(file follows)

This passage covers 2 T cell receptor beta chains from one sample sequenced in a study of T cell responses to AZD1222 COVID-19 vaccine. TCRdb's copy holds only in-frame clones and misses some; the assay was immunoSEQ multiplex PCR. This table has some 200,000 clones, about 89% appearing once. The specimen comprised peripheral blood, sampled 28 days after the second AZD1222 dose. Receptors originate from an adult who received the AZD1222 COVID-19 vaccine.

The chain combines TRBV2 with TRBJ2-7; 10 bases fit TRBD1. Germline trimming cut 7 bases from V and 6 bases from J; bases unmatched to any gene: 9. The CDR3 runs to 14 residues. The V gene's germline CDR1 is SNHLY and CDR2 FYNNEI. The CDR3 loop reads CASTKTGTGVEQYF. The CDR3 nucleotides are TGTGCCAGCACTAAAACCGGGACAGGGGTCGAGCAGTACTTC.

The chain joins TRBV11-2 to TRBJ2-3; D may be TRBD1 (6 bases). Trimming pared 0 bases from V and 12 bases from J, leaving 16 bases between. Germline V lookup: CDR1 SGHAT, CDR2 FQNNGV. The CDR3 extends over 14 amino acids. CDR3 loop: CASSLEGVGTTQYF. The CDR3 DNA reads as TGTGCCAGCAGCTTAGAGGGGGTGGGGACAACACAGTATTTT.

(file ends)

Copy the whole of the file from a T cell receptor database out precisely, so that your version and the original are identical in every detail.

This passage covers 2 T cell receptor beta chains from one sample sequenced in a study of T cell responses to AZD1222 COVID-19 vaccine. TCRdb's copy holds only in-frame clones and misses some; the assay was immunoSEQ multiplex PCR. This table has some 200,000 clones, about 89% appearing once. The specimen comprised peripheral blood, sampled 28 days after the second AZD1222 dose. Receptors originate from an adult who received the AZD1222 COVID-19 vaccine.

The chain combines TRBV2 with TRBJ2-7; 10 bases fit TRBD1. Germline trimming cut 7 bases from V and 6 bases from J; bases unmatched to any gene: 9. The CDR3 runs to 14 residues. The V gene's germline CDR1 is SNHLY and CDR2 FYNNEI. The CDR3 loop reads CASTKTGTGVEQYF. The CDR3 nucleotides are TGTGCCAGCACTAAAACCGGGACAGGGGTCGAGCAGTACTTC.

The chain joins TRBV11-2 to TRBJ2-3; D may be TRBD1 (6 bases). Trimming pared 0 bases from V and 12 bases from J, leaving 16 bases between. Germline V lookup: CDR1 SGHAT, CDR2 FQNNGV. The CDR3 extends over 14 amino acids. CDR3 loop: CASSLEGVGTTQYF. The CDR3 DNA reads as TGTGCCAGCAGCTTAGAGGGGGTGGGGACAACACAGTATTTT.